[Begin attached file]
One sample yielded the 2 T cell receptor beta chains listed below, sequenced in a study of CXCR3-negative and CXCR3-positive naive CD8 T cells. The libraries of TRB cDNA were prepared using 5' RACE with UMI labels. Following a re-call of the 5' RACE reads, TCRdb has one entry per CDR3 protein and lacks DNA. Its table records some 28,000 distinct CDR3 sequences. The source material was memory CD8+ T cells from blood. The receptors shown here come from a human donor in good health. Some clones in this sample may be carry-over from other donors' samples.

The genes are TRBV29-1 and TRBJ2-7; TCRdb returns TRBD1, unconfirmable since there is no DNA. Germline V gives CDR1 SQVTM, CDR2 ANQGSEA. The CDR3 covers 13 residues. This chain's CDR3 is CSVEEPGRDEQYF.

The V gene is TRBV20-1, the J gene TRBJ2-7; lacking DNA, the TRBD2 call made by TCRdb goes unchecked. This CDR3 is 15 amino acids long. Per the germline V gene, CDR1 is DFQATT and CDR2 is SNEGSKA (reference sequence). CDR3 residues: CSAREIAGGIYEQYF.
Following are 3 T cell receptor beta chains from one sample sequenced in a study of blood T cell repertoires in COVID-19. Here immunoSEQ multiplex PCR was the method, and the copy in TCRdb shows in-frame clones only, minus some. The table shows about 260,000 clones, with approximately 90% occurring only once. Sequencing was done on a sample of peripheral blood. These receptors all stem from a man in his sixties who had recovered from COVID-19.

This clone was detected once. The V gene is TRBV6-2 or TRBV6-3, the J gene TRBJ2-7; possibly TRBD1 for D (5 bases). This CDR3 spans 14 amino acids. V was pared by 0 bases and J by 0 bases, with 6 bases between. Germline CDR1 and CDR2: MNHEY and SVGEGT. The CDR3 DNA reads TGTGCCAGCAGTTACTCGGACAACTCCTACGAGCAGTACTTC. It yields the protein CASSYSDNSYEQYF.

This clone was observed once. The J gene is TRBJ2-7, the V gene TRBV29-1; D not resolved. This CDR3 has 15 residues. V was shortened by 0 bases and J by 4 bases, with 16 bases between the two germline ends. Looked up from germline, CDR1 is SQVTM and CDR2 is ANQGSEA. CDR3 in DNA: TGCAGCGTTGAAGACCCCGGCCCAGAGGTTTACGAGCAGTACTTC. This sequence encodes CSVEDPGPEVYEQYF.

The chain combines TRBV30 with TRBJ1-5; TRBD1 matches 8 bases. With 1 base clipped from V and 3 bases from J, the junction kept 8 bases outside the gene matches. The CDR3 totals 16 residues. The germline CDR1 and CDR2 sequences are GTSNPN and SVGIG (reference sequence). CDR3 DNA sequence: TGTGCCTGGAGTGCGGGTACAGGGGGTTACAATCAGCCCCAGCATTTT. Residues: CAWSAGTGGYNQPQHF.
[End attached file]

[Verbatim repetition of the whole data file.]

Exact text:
One sample yielded the 2 T cell receptor beta chains listed below, sequenced in a study of CXCR3-negative and CXCR3-positive naive CD8 T cells. The libraries of TRB cDNA were prepared using 5' RACE with UMI labels. Following a re-call of the 5' RACE reads, TCRdb has one entry per CDR3 protein and lacks DNA. Its table records some 28,000 distinct CDR3 sequences. The source material was memory CD8+ T cells from blood. The receptors shown here come from a human donor in good health. Some clones in this sample may be carry-over from other donors' samples.

The genes are TRBV29-1 and TRBJ2-7; TCRdb returns TRBD1, unconfirmable since there is no DNA. Germline V gives CDR1 SQVTM, CDR2 ANQGSEA. The CDR3 covers 13 residues. This chain's CDR3 is CSVEEPGRDEQYF.

The V gene is TRBV20-1, the J gene TRBJ2-7; lacking DNA, the TRBD2 call made by TCRdb goes unchecked. This CDR3 is 15 amino acids long. Per the germline V gene, CDR1 is DFQATT and CDR2 is SNEGSKA (reference sequence). CDR3 residues: CSAREIAGGIYEQYF.
Following are 3 T cell receptor beta chains from one sample sequenced in a study of blood T cell repertoires in COVID-19. Here immunoSEQ multiplex PCR was the method, and the copy in TCRdb shows in-frame clones only, minus some. The table shows about 260,000 clones, with approximately 90% occurring only once. Sequencing was done on a sample of peripheral blood. These receptors all stem from a man in his sixties who had recovered from COVID-19.

This clone was detected once. The V gene is TRBV6-2 or TRBV6-3, the J gene TRBJ2-7; possibly TRBD1 for D (5 bases). This CDR3 spans 14 amino acids. V was pared by 0 bases and J by 0 bases, with 6 bases between. Germline CDR1 and CDR2: MNHEY and SVGEGT. The CDR3 DNA reads TGTGCCAGCAGTTACTCGGACAACTCCTACGAGCAGTACTTC. It yields the protein CASSYSDNSYEQYF.

This clone was observed once. The J gene is TRBJ2-7, the V gene TRBV29-1; D not resolved. This CDR3 has 15 residues. V was shortened by 0 bases and J by 4 bases, with 16 bases between the two germline ends. Looked up from germline, CDR1 is SQVTM and CDR2 is ANQGSEA. CDR3 in DNA: TGCAGCGTTGAAGACCCCGGCCCAGAGGTTTACGAGCAGTACTTC. This sequence encodes CSVEDPGPEVYEQYF.

The chain combines TRBV30 with TRBJ1-5; TRBD1 matches 8 bases. With 1 base clipped from V and 3 bases from J, the junction kept 8 bases outside the gene matches. The CDR3 totals 16 residues. The germline CDR1 and CDR2 sequences are GTSNPN and SVGIG (reference sequence). CDR3 DNA sequence: TGTGCCTGGAGTGCGGGTACAGGGGGTTACAATCAGCCCCAGCATTTT. Residues: CAWSAGTGGYNQPQHF.